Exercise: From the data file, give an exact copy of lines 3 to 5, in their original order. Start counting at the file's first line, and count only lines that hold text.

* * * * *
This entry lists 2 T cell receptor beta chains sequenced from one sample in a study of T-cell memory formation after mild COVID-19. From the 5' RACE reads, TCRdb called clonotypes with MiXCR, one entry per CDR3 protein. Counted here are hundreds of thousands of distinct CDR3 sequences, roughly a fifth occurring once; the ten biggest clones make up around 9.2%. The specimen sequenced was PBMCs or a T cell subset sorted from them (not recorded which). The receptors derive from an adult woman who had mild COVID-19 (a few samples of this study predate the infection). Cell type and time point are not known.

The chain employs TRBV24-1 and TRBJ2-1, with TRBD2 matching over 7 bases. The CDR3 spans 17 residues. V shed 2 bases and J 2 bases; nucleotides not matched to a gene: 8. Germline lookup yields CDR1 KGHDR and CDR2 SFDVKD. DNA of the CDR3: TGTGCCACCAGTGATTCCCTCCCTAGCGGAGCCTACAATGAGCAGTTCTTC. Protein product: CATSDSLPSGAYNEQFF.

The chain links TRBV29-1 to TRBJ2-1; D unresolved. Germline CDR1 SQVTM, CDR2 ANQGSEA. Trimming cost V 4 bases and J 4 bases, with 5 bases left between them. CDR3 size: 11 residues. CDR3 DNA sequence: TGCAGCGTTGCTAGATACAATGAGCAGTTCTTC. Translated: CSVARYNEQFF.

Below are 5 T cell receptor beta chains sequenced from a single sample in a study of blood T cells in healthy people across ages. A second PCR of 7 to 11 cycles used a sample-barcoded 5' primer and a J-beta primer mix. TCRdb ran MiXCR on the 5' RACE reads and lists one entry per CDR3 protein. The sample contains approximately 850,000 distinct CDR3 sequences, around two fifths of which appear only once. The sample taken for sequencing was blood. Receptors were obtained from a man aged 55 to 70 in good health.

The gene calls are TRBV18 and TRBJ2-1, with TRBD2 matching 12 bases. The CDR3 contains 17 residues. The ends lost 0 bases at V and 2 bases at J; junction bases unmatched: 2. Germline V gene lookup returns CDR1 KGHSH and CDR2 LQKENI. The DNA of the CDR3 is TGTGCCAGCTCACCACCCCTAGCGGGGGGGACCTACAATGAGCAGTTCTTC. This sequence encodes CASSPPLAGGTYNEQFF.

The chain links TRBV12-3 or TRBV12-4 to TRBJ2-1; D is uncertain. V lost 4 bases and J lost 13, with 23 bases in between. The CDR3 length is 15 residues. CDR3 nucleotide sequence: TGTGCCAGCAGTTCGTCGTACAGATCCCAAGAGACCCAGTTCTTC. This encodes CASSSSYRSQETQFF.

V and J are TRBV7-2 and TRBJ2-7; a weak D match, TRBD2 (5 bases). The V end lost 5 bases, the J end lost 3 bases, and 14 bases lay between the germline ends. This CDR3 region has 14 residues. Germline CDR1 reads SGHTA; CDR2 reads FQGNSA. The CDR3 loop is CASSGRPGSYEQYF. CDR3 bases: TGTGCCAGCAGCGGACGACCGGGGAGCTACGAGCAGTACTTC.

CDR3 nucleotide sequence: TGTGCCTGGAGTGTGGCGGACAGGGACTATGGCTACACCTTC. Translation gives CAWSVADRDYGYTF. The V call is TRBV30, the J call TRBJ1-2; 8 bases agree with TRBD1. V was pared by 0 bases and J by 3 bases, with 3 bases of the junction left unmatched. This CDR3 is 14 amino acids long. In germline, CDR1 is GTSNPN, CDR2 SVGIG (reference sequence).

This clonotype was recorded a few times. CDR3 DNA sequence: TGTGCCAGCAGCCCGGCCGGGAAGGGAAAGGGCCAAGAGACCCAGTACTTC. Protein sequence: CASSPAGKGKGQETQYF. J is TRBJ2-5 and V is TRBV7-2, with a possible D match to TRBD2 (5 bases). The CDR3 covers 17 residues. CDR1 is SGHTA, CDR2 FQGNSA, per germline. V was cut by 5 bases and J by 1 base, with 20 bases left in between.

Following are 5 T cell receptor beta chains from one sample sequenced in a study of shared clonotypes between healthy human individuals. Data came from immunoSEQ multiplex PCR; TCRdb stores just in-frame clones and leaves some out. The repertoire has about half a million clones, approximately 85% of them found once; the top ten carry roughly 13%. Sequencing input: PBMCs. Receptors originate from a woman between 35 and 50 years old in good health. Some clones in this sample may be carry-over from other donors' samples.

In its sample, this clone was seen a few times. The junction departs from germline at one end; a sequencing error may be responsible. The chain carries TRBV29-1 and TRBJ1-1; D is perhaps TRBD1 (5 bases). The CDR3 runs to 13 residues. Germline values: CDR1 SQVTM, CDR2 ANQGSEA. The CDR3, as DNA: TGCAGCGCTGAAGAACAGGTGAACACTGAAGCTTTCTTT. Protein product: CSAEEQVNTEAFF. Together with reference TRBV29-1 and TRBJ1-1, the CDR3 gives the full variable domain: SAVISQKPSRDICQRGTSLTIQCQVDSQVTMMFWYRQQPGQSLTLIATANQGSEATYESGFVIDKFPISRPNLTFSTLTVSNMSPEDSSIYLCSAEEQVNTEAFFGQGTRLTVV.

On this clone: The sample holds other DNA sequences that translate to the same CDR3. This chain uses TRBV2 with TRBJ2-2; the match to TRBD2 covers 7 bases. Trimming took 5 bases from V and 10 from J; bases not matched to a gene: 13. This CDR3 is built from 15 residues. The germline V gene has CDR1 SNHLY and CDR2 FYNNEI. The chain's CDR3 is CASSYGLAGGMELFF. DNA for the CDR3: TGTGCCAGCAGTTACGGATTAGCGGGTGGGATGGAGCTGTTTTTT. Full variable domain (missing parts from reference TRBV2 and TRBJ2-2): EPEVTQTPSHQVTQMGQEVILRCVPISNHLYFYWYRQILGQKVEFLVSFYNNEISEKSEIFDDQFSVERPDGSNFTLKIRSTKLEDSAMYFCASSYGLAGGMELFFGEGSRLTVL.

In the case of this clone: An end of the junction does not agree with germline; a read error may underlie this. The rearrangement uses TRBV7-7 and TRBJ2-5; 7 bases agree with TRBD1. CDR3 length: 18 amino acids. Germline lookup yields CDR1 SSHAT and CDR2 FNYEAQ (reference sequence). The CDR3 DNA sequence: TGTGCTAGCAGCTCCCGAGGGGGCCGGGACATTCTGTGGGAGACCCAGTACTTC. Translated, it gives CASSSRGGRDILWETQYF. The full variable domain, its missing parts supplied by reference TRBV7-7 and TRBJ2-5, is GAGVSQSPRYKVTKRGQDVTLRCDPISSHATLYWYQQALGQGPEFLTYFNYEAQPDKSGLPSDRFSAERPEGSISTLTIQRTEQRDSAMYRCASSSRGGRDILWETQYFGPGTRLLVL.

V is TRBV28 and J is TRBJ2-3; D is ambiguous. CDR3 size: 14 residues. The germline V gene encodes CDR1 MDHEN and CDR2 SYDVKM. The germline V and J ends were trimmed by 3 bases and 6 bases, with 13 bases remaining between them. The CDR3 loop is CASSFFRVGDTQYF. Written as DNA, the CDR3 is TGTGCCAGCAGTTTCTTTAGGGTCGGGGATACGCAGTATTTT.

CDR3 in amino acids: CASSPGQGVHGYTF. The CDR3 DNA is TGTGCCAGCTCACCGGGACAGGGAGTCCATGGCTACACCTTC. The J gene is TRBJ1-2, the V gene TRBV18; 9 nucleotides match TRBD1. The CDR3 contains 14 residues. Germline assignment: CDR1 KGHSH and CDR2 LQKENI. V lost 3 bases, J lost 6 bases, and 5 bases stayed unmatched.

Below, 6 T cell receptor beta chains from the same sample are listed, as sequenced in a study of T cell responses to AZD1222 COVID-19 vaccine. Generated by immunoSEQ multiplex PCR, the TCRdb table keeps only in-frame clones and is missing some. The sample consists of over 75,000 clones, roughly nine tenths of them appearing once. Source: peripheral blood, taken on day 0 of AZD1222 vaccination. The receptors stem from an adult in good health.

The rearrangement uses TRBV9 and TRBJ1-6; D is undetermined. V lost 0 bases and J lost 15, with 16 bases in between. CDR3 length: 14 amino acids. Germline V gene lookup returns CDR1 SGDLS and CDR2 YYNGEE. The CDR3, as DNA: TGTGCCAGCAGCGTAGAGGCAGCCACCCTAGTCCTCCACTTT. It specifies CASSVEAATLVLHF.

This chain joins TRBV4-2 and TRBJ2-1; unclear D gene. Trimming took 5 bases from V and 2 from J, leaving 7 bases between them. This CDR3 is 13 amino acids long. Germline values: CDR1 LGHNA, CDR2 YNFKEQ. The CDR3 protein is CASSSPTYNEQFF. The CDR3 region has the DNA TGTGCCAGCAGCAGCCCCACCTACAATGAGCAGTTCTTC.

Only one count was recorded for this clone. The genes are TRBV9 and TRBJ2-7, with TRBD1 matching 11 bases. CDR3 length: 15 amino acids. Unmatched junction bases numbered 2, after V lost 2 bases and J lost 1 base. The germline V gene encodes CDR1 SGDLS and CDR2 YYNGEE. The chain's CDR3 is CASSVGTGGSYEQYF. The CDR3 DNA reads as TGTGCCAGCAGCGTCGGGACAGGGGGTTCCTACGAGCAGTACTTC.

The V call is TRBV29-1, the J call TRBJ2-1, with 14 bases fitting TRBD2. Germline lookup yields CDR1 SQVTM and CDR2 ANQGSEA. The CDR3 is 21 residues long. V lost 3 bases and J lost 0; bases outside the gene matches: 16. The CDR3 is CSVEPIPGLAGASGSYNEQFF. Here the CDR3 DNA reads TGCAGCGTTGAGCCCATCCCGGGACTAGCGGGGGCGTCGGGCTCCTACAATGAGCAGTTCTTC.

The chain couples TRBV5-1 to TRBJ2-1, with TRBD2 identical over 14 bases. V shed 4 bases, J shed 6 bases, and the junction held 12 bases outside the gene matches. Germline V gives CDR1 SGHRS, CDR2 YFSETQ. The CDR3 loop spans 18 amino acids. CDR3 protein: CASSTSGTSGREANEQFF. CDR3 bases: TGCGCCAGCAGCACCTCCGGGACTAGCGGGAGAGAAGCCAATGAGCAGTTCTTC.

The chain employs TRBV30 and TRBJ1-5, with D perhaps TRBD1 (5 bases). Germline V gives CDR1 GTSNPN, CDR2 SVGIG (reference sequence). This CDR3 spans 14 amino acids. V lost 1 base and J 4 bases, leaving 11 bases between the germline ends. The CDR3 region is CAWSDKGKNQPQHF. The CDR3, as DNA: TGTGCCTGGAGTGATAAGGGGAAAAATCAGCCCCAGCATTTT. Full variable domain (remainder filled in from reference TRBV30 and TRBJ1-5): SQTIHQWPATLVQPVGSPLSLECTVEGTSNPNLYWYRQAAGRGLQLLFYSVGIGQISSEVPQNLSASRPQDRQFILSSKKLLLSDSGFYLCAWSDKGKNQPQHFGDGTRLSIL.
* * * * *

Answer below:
The chain links TRBV29-1 to TRBJ2-1; D unresolved. Germline CDR1 SQVTM, CDR2 ANQGSEA. Trimming cost V 4 bases and J 4 bases, with 5 bases left between them. CDR3 size: 11 residues. CDR3 DNA sequence: TGCAGCGTTGCTAGATACAATGAGCAGTTCTTC. Translated: CSVARYNEQFF.

Below are 5 T cell receptor beta chains sequenced from a single sample in a study of blood T cells in healthy people across ages. A second PCR of 7 to 11 cycles used a sample-barcoded 5' primer and a J-beta primer mix. TCRdb ran MiXCR on the 5' RACE reads and lists one entry per CDR3 protein. The sample contains approximately 850,000 distinct CDR3 sequences, around two fifths of which appear only once. The sample taken for sequencing was blood. Receptors were obtained from a man aged 55 to 70 in good health.

The gene calls are TRBV18 and TRBJ2-1, with TRBD2 matching 12 bases. The CDR3 contains 17 residues. The ends lost 0 bases at V and 2 bases at J; junction bases unmatched: 2. Germline V gene lookup returns CDR1 KGHSH and CDR2 LQKENI. The DNA of the CDR3 is TGTGCCAGCTCACCACCCCTAGCGGGGGGGACCTACAATGAGCAGTTCTTC. This sequence encodes CASSPPLAGGTYNEQFF.